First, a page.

the Little Red Reviewer

Posts Tagged ‘Lovecraftian

Garden of Eldritch Delights, by Lucy A. Snyder

published in 2018

where I got it: purchased new

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This book has been on my radar for a while.  It’s small press, so while I could have ordered a copy online anytime, I was hoping to find a printed copy in the wild.

 

It’s always nice when life hands you a two-fer.  I snagged a copy of Garden of Eldritch Delights at the dealer room at StokerCon in mid May, and then a few weeks later one of the stories in the collection, “Blossoms Blackened Like Dead Stars” was featured in Tor.com’s Lovecraft Reread series.  The stars must have been aligned! It was almost as if a strange force was arranging things so that I could read this book, and engage with the forbidden knowledge found within it’s pages . . .

 

Not sure what Lovecraftian fiction is?  Actually, you probably do. Ever played Arkham Horror? Ever read a Charles Stross Laundry novel? Did you read Ian Tregillis’s Milkweed Triptych or Elizabeth Bear’s Shoggoths in Bloom?   Authors love playing in Lovecraft land because you never run out of opportunities to provoke alien intelligences that are influencing humanity, elder creatures who view humans the way we view ants, forbidden knowledge,  people who aren’t quite human, unnerving horrors from below, and lots of other fun creepy and over the top stuff.  You’ve probably read something “lovecraftian” without even realizing it.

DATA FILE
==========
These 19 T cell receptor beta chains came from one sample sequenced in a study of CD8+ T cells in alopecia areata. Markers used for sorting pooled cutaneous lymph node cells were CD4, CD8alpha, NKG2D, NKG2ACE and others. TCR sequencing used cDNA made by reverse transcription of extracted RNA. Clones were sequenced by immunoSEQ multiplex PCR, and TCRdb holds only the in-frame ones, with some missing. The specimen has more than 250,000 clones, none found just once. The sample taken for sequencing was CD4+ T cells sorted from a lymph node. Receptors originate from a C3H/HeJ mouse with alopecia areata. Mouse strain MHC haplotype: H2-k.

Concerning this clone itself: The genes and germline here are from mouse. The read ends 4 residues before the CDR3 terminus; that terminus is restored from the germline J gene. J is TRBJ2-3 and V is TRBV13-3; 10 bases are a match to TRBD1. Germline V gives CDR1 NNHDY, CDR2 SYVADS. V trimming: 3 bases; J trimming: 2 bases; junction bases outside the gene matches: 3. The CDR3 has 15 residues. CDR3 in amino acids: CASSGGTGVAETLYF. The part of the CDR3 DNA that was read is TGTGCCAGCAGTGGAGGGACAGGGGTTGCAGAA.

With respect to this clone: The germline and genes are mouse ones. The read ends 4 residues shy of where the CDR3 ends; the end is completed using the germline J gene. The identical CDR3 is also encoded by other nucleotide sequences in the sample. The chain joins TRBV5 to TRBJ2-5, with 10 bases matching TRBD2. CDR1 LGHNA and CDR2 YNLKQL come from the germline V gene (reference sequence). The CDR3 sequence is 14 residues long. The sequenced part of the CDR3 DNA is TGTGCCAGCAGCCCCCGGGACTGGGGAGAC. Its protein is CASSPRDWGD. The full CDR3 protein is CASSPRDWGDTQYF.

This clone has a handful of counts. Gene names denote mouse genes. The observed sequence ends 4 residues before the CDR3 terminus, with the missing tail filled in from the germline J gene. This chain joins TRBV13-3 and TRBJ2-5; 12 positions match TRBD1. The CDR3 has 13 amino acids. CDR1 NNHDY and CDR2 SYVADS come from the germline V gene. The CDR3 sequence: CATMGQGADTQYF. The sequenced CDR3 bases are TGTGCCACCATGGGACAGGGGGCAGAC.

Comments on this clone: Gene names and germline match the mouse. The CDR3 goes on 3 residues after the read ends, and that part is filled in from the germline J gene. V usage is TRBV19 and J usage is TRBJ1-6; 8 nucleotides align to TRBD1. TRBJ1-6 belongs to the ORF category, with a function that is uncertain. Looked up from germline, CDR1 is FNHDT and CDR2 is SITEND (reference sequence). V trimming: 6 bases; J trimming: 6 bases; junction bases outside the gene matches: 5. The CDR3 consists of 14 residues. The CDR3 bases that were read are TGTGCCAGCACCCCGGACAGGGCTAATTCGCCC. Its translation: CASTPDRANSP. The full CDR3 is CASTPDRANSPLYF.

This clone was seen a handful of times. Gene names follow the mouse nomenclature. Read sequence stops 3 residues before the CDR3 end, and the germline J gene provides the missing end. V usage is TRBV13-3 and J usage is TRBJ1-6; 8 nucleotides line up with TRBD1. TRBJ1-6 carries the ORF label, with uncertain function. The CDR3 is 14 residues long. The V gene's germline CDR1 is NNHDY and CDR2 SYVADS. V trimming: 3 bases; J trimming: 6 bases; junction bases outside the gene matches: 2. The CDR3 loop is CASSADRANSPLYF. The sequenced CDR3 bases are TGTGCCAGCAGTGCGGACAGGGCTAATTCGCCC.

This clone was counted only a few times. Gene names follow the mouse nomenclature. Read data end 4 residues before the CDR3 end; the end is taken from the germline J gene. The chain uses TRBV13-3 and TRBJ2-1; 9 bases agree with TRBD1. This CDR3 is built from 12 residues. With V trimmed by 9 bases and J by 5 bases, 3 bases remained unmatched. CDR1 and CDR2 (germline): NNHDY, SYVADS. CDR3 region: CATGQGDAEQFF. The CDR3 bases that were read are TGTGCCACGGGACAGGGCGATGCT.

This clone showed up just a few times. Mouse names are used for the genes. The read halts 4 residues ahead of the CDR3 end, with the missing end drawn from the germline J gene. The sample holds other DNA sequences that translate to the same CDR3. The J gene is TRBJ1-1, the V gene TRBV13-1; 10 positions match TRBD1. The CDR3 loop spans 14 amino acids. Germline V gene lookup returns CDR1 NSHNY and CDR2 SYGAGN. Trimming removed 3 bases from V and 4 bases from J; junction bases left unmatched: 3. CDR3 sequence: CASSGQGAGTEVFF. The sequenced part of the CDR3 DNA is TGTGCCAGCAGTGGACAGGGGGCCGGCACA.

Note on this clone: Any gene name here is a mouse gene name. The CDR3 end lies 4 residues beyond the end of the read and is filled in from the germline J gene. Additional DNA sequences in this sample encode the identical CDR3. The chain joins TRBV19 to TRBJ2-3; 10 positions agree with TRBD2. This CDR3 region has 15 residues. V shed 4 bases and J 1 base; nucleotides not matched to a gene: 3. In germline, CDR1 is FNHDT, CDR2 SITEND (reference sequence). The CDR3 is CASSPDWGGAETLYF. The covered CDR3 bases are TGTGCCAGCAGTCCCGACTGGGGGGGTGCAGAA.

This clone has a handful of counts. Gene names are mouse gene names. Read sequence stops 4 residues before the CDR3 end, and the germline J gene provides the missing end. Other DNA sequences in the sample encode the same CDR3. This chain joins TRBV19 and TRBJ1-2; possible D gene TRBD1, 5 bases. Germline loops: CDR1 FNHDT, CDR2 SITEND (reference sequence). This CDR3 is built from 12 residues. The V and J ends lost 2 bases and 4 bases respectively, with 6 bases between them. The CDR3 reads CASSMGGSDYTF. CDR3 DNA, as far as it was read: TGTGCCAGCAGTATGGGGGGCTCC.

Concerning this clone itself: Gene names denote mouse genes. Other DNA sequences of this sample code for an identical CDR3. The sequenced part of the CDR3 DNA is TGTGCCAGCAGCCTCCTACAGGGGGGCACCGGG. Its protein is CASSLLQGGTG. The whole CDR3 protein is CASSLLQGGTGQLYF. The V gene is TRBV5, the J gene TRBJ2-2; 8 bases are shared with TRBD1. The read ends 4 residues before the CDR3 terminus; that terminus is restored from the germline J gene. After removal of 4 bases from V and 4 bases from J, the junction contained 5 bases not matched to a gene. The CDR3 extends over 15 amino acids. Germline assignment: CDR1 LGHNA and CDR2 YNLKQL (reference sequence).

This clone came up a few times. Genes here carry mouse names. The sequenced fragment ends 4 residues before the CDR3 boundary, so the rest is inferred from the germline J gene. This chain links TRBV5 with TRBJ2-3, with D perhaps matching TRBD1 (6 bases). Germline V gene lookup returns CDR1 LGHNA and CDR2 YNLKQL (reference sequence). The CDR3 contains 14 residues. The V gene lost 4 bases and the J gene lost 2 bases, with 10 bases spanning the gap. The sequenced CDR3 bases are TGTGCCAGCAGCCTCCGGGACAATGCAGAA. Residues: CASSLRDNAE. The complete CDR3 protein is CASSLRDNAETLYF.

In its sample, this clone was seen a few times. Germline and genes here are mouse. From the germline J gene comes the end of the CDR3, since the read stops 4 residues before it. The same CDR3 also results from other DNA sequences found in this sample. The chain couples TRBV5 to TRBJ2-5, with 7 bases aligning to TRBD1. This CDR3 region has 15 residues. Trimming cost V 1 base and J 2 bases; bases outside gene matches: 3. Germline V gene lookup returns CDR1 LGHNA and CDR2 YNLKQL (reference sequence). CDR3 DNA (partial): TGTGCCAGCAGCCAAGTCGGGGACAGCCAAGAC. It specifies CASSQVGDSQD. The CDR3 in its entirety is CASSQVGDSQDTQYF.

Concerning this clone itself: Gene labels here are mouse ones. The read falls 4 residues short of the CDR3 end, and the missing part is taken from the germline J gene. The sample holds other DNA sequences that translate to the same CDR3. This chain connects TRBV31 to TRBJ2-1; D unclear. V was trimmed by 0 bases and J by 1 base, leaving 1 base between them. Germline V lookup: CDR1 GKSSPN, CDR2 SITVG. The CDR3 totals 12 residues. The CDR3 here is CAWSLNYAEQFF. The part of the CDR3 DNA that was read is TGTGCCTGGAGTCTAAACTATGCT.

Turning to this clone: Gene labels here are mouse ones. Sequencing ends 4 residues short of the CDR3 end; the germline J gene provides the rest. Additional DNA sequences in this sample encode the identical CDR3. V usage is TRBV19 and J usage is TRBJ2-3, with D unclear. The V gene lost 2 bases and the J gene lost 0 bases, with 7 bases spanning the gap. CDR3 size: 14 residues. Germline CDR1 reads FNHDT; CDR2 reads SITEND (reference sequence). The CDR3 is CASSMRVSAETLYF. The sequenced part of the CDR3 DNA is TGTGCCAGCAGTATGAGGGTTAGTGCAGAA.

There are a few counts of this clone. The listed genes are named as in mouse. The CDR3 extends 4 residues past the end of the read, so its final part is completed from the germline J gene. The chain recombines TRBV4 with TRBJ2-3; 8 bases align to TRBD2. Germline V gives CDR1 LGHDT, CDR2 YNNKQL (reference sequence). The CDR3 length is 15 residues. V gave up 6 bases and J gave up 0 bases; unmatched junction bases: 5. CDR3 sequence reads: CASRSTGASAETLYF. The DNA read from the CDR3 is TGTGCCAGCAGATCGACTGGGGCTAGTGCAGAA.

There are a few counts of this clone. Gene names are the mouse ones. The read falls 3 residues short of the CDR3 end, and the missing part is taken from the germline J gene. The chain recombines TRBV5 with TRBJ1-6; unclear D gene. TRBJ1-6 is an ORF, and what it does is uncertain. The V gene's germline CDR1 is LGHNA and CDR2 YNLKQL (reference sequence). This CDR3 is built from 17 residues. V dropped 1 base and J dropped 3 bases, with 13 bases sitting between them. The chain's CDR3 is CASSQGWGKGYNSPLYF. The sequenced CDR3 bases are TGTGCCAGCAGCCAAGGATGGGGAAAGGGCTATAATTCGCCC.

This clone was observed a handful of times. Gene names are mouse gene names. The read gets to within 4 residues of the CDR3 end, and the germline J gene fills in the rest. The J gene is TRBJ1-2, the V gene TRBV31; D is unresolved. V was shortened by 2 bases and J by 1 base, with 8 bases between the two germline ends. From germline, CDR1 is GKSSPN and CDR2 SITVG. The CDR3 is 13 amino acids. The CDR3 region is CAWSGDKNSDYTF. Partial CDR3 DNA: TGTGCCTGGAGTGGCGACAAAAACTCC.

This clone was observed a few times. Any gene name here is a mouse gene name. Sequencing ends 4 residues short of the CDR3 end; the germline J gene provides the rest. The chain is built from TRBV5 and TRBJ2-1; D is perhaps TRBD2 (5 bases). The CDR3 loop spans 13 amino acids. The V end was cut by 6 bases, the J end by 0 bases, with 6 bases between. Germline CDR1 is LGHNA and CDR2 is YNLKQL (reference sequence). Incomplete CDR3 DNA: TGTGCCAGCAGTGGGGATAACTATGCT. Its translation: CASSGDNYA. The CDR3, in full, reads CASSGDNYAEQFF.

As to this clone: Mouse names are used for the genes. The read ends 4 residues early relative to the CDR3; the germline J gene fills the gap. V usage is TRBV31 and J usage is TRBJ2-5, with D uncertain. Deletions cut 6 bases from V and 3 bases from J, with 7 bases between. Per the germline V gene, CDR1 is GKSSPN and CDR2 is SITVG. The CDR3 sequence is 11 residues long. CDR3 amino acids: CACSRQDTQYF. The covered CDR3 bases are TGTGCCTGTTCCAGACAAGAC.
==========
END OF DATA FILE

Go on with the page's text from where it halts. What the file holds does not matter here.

Here’s the thing tho –  H.P. Lovecraft was not a very good writer. Yeah, I said it. I’ve read his original and it’s . . .  ok? Kinda meh? I can appreciate his writing only because of where other writers went with it.

 

And where Lucy Snyder goes with it. . .  damn! Her delightfully dark collection Garden of Eldritch Delights takes Lovecrafts ideas of elder gods, humans enslaved by alien intelligences, mind control, and even evolution and the apocalypse, and more, and gives them a decidedly modern twist. If you enjoy modern takes on Lovecraftian fiction,  this is the short story collection for you! These stories are excellently written, enjoyable to read, and were just the right length for my short attention span. An unexpected surprise for me was how many of these stories revolve around sibling relationships.

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neat! My review of Pete Rawlik’s Reanimators posted over at SFSignal. If you’re up on your Lovecraftian canon, this is the book for you. Me, on the other hand, prefers what other authors have done with Lovecraftian mythos, rather than within in (Charles Stross, I am looking at you).

Here’s a teaser:

Odd things are afoot in the sleepy new England town of Arkham. Strange creatures stalk the night, and even stranger research is happening at and around Miskatonic University. Dr. Stuart Hartwell is determined to get his revenge on Dr. Herbert West, the twisted man whose reanimation experiments were responsible for the deaths of Hartwell’s parents. Fans of H.P. Lovecraft (and certain fans of some early 80s cheesy horror flicks) may recognize the title of the book and the name Herbert West.